27 Dec 4 Ways to Use Beacons in Retail
Beacons got their start in retail, making headlines with big names like Macy’s and Target. Here’s 4 ways managers should start using beacons in retail.
Delivering Deals At the Right Moment
The most well-known use cases for beacons are found in stores and shopping malls. Though proximity technology has branched into other verticals, many of its core use cases are still central to retail. Large and small business are rolling out POCs or already leveraging full-blown infrastructures to communicate better with customers.
Beacons are small Bluetooth devices that can communicate with the phones of customers and passers-by. These brief signals are able, through the use of an app, to convey huge amounts of information. They are able to connect to the cloud and help pull (or store) all kinds of data, giving retailers the chance to communicate in a more specific way with their customers. Retailers’ apps can pick and choose from an array of options and choose the best information to deliver the customer when they are most likely to engage. They key is proximity, which enables messages to be made at the perfect moment.
Four key uses for beacons in retail:
- Push notifications
- Customized offers
- Indoor navigation
- Data generation
Mobile Push Notification: a message that pops on a mobile device outside of an app. Without proximity technology, for example, as a customer is walking through the bread aisle their phone vibrates. A message pops up; it tells them the store has a sale on candles. That is cool, but it could be better. Beacons in retail use cases add an extra layer to the mix: proximity. Now, when a customer walks through the bread aisle, their phone (and the app) knows to deliver a message that is relevant and not completely random. The customer receives a push notification with sandwich ideas or a coupon specifically for bread, ham, or cheese. This also leads into the second possibility for beacons in retail. This way, you might not even need app store optimization for app marketing.
Customized offers: make each interaction count by sending the right message. Sending every customer the exact same offer may work sometimes, but it will very often fail. Beacons in retail, here, can send a customer a coupon that directly relates to them. Furthermore, depending on how the program is designed, the app may be able to know enough about the customer to make a personal offer. Using social data, information on previous purchases, saved items, or previous in-app behavior, the app need not guess whether a customer wants a certain message—it knows.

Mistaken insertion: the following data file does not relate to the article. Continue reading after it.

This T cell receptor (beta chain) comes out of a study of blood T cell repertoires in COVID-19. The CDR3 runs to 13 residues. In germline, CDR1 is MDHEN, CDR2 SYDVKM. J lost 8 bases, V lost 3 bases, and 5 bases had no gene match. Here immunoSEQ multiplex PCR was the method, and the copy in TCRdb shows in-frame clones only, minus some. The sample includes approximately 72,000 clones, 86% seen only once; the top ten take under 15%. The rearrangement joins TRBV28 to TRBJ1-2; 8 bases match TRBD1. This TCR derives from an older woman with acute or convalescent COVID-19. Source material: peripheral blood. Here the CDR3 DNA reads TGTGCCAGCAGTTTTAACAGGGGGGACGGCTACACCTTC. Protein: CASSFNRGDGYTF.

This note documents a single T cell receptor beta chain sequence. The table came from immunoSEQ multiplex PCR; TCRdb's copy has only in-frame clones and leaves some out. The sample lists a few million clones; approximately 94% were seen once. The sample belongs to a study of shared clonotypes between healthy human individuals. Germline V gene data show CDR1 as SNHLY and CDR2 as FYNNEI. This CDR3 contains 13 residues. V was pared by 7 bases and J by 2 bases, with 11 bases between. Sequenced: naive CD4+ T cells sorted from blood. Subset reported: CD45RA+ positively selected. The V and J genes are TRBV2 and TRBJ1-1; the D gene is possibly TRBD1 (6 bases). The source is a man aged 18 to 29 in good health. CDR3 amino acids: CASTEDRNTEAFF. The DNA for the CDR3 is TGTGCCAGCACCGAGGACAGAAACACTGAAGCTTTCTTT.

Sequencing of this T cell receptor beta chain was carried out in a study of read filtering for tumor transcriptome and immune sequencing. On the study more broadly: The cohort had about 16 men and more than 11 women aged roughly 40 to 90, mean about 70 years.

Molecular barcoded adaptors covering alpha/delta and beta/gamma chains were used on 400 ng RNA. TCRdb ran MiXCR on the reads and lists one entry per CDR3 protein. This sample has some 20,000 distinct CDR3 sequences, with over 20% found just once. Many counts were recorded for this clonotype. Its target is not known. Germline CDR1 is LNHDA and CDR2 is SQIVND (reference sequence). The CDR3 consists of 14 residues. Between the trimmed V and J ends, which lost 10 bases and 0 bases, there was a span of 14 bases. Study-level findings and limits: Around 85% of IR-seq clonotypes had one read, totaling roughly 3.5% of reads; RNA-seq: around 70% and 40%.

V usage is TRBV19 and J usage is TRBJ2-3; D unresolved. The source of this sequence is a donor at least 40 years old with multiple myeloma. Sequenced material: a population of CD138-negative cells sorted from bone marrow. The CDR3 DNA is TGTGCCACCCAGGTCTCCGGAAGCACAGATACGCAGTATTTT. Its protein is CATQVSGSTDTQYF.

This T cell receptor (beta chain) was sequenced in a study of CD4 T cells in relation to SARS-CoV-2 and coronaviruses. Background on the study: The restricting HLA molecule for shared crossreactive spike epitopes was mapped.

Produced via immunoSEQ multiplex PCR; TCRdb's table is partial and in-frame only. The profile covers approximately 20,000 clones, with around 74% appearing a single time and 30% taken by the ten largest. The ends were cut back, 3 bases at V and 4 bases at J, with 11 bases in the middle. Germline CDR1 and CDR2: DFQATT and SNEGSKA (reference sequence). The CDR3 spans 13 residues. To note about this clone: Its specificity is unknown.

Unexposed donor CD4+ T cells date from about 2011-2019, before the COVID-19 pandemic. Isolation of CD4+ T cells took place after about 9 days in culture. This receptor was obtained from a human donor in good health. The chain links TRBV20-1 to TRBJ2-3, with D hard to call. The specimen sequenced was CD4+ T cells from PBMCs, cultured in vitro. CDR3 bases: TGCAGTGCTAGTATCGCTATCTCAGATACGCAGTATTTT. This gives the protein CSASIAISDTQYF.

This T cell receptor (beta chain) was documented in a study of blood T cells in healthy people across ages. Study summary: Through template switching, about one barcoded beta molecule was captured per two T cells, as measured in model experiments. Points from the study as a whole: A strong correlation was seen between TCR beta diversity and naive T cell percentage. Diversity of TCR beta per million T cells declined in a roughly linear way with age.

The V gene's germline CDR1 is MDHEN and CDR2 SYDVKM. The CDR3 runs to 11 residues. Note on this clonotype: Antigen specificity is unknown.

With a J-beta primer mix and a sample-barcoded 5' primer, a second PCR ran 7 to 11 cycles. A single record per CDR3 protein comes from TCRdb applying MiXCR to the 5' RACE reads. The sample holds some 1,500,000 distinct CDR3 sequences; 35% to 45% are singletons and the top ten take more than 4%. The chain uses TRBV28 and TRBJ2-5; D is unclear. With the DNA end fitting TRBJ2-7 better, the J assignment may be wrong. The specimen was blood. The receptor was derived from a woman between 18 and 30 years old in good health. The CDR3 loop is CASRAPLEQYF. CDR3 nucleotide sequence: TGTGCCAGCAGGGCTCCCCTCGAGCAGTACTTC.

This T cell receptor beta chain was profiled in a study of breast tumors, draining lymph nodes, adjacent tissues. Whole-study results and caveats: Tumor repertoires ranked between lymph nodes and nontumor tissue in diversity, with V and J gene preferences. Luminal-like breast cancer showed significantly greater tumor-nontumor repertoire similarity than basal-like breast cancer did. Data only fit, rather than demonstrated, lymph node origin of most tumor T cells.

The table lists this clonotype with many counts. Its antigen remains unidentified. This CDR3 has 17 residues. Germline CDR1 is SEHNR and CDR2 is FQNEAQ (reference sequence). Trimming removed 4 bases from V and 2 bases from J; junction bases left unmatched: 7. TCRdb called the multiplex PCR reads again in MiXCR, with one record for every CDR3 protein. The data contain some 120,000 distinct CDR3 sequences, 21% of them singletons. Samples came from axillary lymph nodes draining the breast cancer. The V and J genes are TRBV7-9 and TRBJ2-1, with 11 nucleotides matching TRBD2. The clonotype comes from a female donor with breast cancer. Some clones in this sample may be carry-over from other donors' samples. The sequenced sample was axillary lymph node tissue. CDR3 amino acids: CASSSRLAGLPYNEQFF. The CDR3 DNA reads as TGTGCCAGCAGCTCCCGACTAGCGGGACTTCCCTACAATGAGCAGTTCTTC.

Indoor navigation: helping visitors feel more at home and less likely to get exhausted. Malls are big and confusing. Unless you are a seasoned veteran, it is easy to get lost. By setting up beacons either in a single store or around a shopping center, beacons offer customers the chance to use indoor navigation to find their next product or store.
Data Generation: the first step to big data and the dream of many modern retails. Notifications and offers are the face of beacons in retail, but the real driver is the long term game: data generation. Proximity technology can show managers and executives how customers behave in the real world. Where do visitors go first? What are common patterns? More importantly, where are bottlenecks occurring and how can they be fixed?
Bringing Beacons To Your Store
Though all of these options are available use cases for beacons in retail, it is not necessary that a shop owner use all of them at once. Depending on the infrastructure, it is also possible to start with only one or two particular uses and add capabilities later on.
Moreover, it is easy to rush in, but retailers must consider the distinct benefits of beacon solutions before implementation. Much of the work required to build an app, deploy an infrastructure, or even analyze data can be outsourced to companies who specialize in beacons. Retailers should consider looking into partnerships, perhaps planning solutions for a series of stores. Once a proper plan is in place, they can look forward to building a better data-based retail experience for their customers.
Do YOU want beacons in your mall? Tweet us your thoughts or questions!